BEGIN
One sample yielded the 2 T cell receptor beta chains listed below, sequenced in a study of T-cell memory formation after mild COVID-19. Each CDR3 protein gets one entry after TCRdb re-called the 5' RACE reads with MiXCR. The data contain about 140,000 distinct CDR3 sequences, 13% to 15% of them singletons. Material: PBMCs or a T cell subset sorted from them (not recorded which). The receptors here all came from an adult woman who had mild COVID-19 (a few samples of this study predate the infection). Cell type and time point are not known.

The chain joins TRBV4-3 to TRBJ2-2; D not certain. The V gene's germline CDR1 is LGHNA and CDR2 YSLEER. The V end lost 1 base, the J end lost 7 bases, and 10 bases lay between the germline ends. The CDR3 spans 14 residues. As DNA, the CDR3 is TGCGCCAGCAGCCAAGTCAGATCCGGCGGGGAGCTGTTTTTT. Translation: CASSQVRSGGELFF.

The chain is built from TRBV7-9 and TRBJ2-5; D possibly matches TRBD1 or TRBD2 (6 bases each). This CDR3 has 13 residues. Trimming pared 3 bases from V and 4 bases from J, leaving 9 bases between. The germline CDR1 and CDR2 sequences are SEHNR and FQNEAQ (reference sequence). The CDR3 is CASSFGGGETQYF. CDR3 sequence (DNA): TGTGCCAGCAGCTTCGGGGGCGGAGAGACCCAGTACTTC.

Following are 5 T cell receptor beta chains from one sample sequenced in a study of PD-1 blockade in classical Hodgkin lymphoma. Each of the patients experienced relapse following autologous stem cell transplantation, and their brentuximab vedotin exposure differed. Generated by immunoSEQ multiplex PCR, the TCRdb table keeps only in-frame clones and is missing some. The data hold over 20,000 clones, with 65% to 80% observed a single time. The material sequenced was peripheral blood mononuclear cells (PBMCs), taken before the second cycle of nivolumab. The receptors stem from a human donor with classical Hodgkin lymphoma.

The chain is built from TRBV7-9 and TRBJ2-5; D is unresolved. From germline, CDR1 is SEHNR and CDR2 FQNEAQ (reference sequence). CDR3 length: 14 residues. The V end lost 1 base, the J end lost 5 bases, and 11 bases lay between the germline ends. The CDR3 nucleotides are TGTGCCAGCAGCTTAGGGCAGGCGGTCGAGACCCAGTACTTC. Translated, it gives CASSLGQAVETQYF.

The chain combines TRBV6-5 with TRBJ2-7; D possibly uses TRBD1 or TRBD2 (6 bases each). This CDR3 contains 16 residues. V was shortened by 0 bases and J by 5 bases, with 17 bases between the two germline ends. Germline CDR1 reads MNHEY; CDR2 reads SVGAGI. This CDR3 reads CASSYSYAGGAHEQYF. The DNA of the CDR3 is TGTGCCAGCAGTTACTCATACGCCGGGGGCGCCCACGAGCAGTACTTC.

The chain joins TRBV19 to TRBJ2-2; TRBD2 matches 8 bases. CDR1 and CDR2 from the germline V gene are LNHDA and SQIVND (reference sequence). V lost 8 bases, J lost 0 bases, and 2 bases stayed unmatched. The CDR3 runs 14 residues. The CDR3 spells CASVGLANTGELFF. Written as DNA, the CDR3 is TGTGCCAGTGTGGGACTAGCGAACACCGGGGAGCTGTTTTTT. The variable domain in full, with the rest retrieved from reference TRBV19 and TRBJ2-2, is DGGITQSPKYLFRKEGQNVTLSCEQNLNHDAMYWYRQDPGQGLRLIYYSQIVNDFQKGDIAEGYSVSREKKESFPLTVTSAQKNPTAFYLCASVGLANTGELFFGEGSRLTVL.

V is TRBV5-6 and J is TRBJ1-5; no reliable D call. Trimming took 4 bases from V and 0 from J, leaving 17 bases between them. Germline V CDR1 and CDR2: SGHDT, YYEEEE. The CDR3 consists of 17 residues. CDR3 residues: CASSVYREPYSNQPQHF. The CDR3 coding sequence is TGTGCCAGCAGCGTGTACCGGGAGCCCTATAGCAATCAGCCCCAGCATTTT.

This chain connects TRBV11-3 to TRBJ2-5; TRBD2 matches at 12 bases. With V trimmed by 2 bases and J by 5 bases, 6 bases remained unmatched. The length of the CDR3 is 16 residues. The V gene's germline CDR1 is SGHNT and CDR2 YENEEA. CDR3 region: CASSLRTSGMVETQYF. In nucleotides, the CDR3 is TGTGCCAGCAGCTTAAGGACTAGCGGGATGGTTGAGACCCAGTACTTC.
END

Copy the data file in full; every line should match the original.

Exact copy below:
One sample yielded the 2 T cell receptor beta chains listed below, sequenced in a study of T-cell memory formation after mild COVID-19. Each CDR3 protein gets one entry after TCRdb re-called the 5' RACE reads with MiXCR. The data contain about 140,000 distinct CDR3 sequences, 13% to 15% of them singletons. Material: PBMCs or a T cell subset sorted from them (not recorded which). The receptors here all came from an adult woman who had mild COVID-19 (a few samples of this study predate the infection). Cell type and time point are not known.

The chain joins TRBV4-3 to TRBJ2-2; D not certain. The V gene's germline CDR1 is LGHNA and CDR2 YSLEER. The V end lost 1 base, the J end lost 7 bases, and 10 bases lay between the germline ends. The CDR3 spans 14 residues. As DNA, the CDR3 is TGCGCCAGCAGCCAAGTCAGATCCGGCGGGGAGCTGTTTTTT. Translation: CASSQVRSGGELFF.

The chain is built from TRBV7-9 and TRBJ2-5; D possibly matches TRBD1 or TRBD2 (6 bases each). This CDR3 has 13 residues. Trimming pared 3 bases from V and 4 bases from J, leaving 9 bases between. The germline CDR1 and CDR2 sequences are SEHNR and FQNEAQ (reference sequence). The CDR3 is CASSFGGGETQYF. CDR3 sequence (DNA): TGTGCCAGCAGCTTCGGGGGCGGAGAGACCCAGTACTTC.

Following are 5 T cell receptor beta chains from one sample sequenced in a study of PD-1 blockade in classical Hodgkin lymphoma. Each of the patients experienced relapse following autologous stem cell transplantation, and their brentuximab vedotin exposure differed. Generated by immunoSEQ multiplex PCR, the TCRdb table keeps only in-frame clones and is missing some. The data hold over 20,000 clones, with 65% to 80% observed a single time. The material sequenced was peripheral blood mononuclear cells (PBMCs), taken before the second cycle of nivolumab. The receptors stem from a human donor with classical Hodgkin lymphoma.

The chain is built from TRBV7-9 and TRBJ2-5; D is unresolved. From germline, CDR1 is SEHNR and CDR2 FQNEAQ (reference sequence). CDR3 length: 14 residues. The V end lost 1 base, the J end lost 5 bases, and 11 bases lay between the germline ends. The CDR3 nucleotides are TGTGCCAGCAGCTTAGGGCAGGCGGTCGAGACCCAGTACTTC. Translated, it gives CASSLGQAVETQYF.

The chain combines TRBV6-5 with TRBJ2-7; D possibly uses TRBD1 or TRBD2 (6 bases each). This CDR3 contains 16 residues. V was shortened by 0 bases and J by 5 bases, with 17 bases between the two germline ends. Germline CDR1 reads MNHEY; CDR2 reads SVGAGI. This CDR3 reads CASSYSYAGGAHEQYF. The DNA of the CDR3 is TGTGCCAGCAGTTACTCATACGCCGGGGGCGCCCACGAGCAGTACTTC.

The chain joins TRBV19 to TRBJ2-2; TRBD2 matches 8 bases. CDR1 and CDR2 from the germline V gene are LNHDA and SQIVND (reference sequence). V lost 8 bases, J lost 0 bases, and 2 bases stayed unmatched. The CDR3 runs 14 residues. The CDR3 spells CASVGLANTGELFF. Written as DNA, the CDR3 is TGTGCCAGTGTGGGACTAGCGAACACCGGGGAGCTGTTTTTT. The variable domain in full, with the rest retrieved from reference TRBV19 and TRBJ2-2, is DGGITQSPKYLFRKEGQNVTLSCEQNLNHDAMYWYRQDPGQGLRLIYYSQIVNDFQKGDIAEGYSVSREKKESFPLTVTSAQKNPTAFYLCASVGLANTGELFFGEGSRLTVL.

V is TRBV5-6 and J is TRBJ1-5; no reliable D call. Trimming took 4 bases from V and 0 from J, leaving 17 bases between them. Germline V CDR1 and CDR2: SGHDT, YYEEEE. The CDR3 consists of 17 residues. CDR3 residues: CASSVYREPYSNQPQHF. The CDR3 coding sequence is TGTGCCAGCAGCGTGTACCGGGAGCCCTATAGCAATCAGCCCCAGCATTTT.

This chain connects TRBV11-3 to TRBJ2-5; TRBD2 matches at 12 bases. With V trimmed by 2 bases and J by 5 bases, 6 bases remained unmatched. The length of the CDR3 is 16 residues. The V gene's germline CDR1 is SGHNT and CDR2 YENEEA. CDR3 region: CASSLRTSGMVETQYF. In nucleotides, the CDR3 is TGTGCCAGCAGCTTAAGGACTAGCGGGATGGTTGAGACCCAGTACTTC.